However life changes mean that we have new volunteer opportunities all the time. On the application form you will be able to indicate if you would like us to keep your application and to contact you when future opportunities arise.

I will not be able to volunteer during school holidays or exam time – is this OK? 

Yes this is fine.  The majority of roles within the bureau can accommodate extended absences. What we ask is that you let us know on your application form and give us notice so that we can plan cover.

Am I too old or too young to volunteer?

There are no age limits except for:

• Advisers – the minimum age limit is 16
• Trustees – the minimum age limit is 18

There is no “retirement age” to volunteering with us. We have a good mixture of age ranges within our team.

I have a disability, can I volunteer with you?

Yes. Please inform of us any special requirements  that you may have so that we can discuss and explore your support and training needs at the earliest opportunity.

Our offices have wheel chair accessibility and are accessible to non wheel chair users who have difficulties with mobility.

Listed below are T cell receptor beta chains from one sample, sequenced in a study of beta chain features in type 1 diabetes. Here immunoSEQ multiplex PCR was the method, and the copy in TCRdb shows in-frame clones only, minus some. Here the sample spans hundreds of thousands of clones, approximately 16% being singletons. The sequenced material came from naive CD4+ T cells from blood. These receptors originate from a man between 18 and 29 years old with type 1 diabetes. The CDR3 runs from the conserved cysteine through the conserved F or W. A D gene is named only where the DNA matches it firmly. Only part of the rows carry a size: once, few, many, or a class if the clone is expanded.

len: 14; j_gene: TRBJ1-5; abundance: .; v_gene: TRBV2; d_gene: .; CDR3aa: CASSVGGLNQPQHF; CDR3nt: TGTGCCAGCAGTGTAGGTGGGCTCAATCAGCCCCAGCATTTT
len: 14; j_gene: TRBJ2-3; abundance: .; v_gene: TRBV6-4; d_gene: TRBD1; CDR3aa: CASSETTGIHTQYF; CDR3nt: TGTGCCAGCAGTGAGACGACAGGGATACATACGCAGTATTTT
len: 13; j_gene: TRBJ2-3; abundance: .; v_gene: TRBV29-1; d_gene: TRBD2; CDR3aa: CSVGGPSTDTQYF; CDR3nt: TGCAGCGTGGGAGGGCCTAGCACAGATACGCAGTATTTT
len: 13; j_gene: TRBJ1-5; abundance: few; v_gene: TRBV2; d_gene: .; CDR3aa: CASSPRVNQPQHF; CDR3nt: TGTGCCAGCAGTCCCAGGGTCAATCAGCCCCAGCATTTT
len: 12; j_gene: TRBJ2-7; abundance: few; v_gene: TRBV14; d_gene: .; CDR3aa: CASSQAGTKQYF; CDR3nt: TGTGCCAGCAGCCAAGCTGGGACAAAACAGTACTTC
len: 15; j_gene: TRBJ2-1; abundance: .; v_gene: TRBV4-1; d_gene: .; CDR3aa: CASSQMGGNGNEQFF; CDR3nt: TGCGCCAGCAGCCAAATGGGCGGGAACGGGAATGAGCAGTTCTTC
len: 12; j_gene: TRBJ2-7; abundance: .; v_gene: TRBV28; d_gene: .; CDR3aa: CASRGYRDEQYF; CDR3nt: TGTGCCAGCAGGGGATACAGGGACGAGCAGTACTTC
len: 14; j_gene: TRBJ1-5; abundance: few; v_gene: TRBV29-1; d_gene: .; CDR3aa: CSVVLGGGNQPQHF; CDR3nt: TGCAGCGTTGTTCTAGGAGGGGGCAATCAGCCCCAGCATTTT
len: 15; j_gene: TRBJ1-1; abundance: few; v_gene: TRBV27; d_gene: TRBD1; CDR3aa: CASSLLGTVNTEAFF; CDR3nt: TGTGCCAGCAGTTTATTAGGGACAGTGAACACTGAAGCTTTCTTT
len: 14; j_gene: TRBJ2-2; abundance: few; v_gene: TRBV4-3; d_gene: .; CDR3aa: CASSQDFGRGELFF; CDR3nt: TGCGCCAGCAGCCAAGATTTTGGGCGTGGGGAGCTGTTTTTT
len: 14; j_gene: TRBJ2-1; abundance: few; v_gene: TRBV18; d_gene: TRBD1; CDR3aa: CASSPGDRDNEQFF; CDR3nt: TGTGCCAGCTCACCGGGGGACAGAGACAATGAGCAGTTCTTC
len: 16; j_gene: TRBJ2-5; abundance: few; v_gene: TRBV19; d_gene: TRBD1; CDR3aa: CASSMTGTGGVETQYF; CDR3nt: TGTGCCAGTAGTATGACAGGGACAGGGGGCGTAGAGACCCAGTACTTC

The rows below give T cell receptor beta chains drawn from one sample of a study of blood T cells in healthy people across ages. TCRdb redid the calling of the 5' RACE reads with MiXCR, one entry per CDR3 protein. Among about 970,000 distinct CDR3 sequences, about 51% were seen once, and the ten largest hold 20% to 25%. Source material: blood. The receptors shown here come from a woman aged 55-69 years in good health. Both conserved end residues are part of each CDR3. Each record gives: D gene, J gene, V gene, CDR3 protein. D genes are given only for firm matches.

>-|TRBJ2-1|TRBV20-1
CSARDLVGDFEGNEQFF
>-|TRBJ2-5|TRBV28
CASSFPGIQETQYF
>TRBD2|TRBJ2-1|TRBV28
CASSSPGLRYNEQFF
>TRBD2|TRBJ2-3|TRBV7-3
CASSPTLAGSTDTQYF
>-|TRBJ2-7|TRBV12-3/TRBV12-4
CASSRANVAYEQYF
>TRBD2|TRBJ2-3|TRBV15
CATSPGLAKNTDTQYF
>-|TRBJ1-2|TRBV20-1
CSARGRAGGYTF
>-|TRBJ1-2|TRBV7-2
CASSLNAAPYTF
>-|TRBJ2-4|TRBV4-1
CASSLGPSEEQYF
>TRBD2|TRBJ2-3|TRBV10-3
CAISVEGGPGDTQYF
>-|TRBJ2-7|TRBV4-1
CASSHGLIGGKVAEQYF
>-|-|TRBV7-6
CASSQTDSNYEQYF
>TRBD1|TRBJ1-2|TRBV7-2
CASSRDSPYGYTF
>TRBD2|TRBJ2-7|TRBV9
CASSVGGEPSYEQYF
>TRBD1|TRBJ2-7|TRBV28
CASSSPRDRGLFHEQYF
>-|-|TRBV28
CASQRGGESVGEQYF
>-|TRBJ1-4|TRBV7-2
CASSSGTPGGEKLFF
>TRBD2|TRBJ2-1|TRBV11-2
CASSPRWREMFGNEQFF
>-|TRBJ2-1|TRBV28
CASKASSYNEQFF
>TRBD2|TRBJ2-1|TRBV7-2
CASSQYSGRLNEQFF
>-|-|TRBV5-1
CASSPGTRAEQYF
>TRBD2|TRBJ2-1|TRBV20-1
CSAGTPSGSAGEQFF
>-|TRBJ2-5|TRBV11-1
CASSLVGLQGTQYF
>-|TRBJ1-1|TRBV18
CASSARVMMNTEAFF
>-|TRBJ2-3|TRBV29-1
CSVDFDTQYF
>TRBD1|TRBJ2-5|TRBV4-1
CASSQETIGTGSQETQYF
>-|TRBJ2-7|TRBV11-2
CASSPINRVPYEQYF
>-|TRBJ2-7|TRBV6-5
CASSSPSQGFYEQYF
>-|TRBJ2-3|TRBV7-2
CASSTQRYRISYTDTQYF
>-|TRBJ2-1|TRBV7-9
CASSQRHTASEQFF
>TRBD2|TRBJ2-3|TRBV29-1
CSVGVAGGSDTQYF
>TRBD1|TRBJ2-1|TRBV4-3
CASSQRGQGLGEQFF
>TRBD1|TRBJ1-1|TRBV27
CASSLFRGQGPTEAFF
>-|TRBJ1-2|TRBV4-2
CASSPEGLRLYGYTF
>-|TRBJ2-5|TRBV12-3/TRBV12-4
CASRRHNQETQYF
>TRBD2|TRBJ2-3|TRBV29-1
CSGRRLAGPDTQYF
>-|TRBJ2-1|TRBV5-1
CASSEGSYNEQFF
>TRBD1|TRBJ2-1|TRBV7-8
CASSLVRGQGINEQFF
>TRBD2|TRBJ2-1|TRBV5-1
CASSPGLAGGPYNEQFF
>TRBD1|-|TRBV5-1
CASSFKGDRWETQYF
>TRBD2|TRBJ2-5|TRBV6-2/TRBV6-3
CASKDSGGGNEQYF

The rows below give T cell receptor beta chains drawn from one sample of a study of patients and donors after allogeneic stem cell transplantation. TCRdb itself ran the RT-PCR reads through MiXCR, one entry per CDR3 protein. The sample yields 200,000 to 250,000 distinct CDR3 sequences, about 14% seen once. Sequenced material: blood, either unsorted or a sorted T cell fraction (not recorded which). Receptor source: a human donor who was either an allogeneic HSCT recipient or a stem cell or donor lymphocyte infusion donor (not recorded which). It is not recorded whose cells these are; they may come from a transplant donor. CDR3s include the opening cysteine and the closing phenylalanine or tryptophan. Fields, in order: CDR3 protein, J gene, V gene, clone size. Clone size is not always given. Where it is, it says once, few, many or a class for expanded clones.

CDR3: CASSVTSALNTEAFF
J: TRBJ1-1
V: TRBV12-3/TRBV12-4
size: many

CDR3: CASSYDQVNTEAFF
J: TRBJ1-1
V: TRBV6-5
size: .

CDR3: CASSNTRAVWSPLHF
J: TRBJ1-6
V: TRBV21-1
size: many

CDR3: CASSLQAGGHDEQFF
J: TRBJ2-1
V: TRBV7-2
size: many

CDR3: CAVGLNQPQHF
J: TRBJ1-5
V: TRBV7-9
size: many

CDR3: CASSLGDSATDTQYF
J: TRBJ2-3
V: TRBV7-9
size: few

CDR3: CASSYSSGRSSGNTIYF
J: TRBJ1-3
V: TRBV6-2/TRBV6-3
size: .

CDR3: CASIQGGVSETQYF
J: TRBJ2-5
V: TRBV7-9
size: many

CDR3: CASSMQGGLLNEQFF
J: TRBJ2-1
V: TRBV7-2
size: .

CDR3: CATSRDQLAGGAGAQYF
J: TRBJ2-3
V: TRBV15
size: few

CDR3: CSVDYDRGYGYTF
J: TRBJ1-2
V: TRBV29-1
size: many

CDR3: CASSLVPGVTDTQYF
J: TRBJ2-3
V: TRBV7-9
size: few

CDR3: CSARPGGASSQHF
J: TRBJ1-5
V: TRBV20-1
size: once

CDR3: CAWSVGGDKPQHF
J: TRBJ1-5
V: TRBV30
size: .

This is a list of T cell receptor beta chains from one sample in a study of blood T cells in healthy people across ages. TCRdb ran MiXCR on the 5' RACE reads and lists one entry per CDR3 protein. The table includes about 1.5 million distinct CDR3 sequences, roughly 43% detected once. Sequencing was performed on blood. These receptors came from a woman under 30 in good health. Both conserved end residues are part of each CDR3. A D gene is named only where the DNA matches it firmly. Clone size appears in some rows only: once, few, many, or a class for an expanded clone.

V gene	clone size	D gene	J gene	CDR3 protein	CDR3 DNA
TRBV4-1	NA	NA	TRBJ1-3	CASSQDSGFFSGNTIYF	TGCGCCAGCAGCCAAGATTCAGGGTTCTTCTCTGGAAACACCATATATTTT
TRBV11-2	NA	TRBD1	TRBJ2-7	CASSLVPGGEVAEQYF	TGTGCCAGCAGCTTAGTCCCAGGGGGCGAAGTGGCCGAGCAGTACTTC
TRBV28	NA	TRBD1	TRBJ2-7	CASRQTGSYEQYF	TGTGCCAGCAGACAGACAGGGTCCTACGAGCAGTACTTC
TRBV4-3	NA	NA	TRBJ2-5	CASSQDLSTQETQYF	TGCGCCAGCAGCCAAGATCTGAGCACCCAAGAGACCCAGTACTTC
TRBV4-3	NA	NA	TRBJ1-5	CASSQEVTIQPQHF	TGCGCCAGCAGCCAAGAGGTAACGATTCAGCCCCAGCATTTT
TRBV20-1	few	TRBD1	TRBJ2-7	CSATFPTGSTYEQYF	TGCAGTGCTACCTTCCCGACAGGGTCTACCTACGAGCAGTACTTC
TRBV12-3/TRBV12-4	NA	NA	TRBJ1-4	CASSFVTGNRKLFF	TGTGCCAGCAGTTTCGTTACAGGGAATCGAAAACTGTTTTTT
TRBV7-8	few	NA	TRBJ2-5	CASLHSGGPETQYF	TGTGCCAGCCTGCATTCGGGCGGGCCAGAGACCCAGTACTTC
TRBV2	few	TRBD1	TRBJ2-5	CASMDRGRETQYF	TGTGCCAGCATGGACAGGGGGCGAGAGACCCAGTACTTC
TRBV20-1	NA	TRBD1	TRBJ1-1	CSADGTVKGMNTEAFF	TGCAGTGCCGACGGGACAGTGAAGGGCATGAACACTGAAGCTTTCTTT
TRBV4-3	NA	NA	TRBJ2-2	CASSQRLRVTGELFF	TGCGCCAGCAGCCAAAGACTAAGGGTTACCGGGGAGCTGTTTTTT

Can my immigrations status affect my ability to volunteer?  

Yes. There are some groups of people for whom volunteering will be a breach of their immigration status and so it is important anyone with a visa status checks to see if the conditions of their entry to the UK allow them to volunteer.  Breaching your entry conditions can put your visa at risk. On official documents this will probably be described as “unpaid work” rather than as volunteering. If you are still in doubt you should contact the UK Border Agency. The UK Border Agency is an executive agency of the Home Office and deals with immigration issues once someone has been issued with a visa/entry clearance and entered the country. The telephone number for their immigration enquiry line is 0870 606 7766.